body builder types.  Only four to a casket instead of six.  

    Extremely well equipped weight room.  Of course they still have to pass the standard Marine Corps physical readiness tests… (they are not musclebound types who can barely walk…)  HQMC tailors have crafted uniforms for them that are regulation… look sharp… but absolutely will not rip out the first time that they bend and lift a casket.  

     No doubt that most of these bull-necked geeks would fail a “tape-test…”


  • Michael_mike

    YankeePapa Michael_mike Good example of dedication, and a proper use of that generous margin. But I suspect that it’s not necessarily just the geeks who are relying on 2 weeks of just-in-time emergency workout to pass the minimal mark. That was probably the most shocking truth from that article. And they don’t even need to have their body at pain for 3 to 5 days, the standard does not require that much … unless they happen to have gained a lot of fat.
    The military is clearly facing a cultural problem but before the video console there were the television; it just got worse. An adaptation is clearly required, lowering the standard is not the solution.
    For the case of people having a high BMI I am a bigger fan of a more exhaustive fitness assessment, a proof of hardwork. Below an example of what it might look like; not sure if anyone rely on that manual anymore -surprisingly not “stolen” from fm 21-20. The person who posted this on a paintball forum managed to unlock 3 highly secretive extra level. 
    Or more simply a more restrictive tape-test for which people above a certain score are exempted?

  • Michael_mike

    YankeePapa ( Somehow deleted the first paragraph when I edited my post.)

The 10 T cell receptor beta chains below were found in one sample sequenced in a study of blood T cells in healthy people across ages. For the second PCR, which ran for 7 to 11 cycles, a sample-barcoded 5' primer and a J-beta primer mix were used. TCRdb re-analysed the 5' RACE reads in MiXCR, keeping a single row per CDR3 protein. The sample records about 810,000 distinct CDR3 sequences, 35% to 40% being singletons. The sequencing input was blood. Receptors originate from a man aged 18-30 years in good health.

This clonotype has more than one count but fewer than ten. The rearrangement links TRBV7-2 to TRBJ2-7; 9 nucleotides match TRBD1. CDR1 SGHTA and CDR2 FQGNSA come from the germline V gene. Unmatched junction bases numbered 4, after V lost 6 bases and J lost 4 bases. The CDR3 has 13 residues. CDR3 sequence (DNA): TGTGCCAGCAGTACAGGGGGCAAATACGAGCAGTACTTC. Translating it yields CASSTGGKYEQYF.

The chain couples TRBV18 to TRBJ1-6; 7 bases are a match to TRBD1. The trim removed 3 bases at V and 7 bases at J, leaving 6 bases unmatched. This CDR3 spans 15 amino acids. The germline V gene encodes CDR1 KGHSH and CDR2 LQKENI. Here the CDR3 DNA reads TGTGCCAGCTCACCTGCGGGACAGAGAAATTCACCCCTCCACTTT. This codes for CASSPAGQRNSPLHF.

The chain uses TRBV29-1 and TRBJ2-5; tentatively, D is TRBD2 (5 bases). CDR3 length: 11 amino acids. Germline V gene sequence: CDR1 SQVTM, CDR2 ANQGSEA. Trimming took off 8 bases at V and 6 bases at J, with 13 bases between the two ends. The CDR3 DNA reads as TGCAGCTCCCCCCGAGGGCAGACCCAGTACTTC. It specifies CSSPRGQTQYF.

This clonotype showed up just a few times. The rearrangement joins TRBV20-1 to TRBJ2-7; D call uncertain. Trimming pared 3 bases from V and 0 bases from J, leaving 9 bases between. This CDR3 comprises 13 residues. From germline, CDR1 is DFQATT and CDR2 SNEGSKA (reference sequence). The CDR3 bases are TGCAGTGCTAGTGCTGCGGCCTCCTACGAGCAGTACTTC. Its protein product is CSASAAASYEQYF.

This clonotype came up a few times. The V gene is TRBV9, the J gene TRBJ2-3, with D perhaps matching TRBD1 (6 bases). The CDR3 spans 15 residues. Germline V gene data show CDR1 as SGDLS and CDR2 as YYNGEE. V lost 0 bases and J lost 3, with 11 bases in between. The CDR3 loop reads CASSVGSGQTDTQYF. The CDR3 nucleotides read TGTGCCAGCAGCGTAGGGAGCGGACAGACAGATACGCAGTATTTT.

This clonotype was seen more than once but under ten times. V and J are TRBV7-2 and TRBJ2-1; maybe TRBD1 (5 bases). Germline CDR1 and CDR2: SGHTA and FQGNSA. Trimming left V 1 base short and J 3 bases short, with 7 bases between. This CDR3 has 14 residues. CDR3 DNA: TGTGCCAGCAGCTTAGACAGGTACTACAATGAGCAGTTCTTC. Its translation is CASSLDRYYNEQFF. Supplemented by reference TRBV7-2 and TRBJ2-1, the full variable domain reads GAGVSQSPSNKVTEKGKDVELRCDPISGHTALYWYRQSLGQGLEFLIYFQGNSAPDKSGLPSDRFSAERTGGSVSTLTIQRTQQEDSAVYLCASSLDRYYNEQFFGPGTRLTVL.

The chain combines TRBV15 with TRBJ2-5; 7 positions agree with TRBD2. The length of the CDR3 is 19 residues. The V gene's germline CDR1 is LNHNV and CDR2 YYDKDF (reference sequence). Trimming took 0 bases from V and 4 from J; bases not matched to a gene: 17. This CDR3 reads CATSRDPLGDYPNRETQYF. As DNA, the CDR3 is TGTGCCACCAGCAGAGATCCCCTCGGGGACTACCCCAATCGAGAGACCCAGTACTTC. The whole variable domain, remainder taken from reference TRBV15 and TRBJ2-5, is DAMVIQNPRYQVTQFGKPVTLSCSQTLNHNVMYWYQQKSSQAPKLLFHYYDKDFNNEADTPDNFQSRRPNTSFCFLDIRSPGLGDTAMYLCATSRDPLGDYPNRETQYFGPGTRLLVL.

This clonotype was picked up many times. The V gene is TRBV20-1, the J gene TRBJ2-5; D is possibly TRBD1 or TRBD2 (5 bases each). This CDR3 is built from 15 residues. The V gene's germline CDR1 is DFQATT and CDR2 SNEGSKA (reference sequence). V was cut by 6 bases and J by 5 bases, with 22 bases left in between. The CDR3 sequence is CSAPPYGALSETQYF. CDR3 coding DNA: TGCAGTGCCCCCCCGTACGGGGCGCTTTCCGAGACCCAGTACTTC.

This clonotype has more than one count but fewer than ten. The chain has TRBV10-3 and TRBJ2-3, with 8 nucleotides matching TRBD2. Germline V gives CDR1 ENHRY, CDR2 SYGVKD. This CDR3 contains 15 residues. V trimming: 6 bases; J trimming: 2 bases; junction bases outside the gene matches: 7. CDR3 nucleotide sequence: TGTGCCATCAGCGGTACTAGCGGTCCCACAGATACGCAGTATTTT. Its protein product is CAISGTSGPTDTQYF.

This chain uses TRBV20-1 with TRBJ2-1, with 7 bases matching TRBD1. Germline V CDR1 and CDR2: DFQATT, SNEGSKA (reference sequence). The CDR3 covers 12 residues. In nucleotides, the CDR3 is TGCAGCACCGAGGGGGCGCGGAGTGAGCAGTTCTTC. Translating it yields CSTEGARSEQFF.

These folks are clearly a good example of why margin exist. That and wear and tear. But I don’t think that only the geeks are relying on a “just-in-time” 2 week emergency workout to pass the bare minimum. That was the most shocking truth of that article. The margin is so high that they won’t even need to have their body at pain for 3 to 5 days.

  • Michael_mike

    Undeniably similar to women. The “we need more people” trump it all. The difference is that one is from politicians while the other is an actual need. As 1/2 of the population is overweight it can’t be simply ignored.

    Beyond that, measuring fitness level is not that simple/straightforward. It always end up measuring its reflection regardless of the metric used. Something that can be ignored when enforcing the standard but not when designing it. 
    One person might be an avid swimmer or cyclist and have an “excellent” or “superior” VO2 max, but have an ordinary score at the run. But they will have the strong cardiovascular system required to adapt and survive.

    I would like to see a breakdown of that 40% more at risk of injury. Back and knee falling apart? Both can be addressed with more muscle, something that will likely not improve his fitness score much. And fat stored outside the muscle have limited impact on cardiovascular efficiency. It’s ugly but one can manage to have a fairly strong cardio. No “fat” excuse here but I had to mention.
    Not surprised that an obese can make it by giving a performance of a lifetime, that fitness standard is definitely a little too permissive for them. 2 miles in 17 minutes is the jogging I do when I want to dry 3 side of my t-shirt, and I got some chunk of fat. I’m not entirely sure how fast it start to feel like a run, my instinct tell me under 14’30. Will have to try.

    But if the bar is raised too high it may end up having more in common with the hunger game -where a single scratch can be fatal- than an army wide fitness standard. Better grow that standard to challenge the real problem. Laziness/lack of accomplishment might be the worst of all.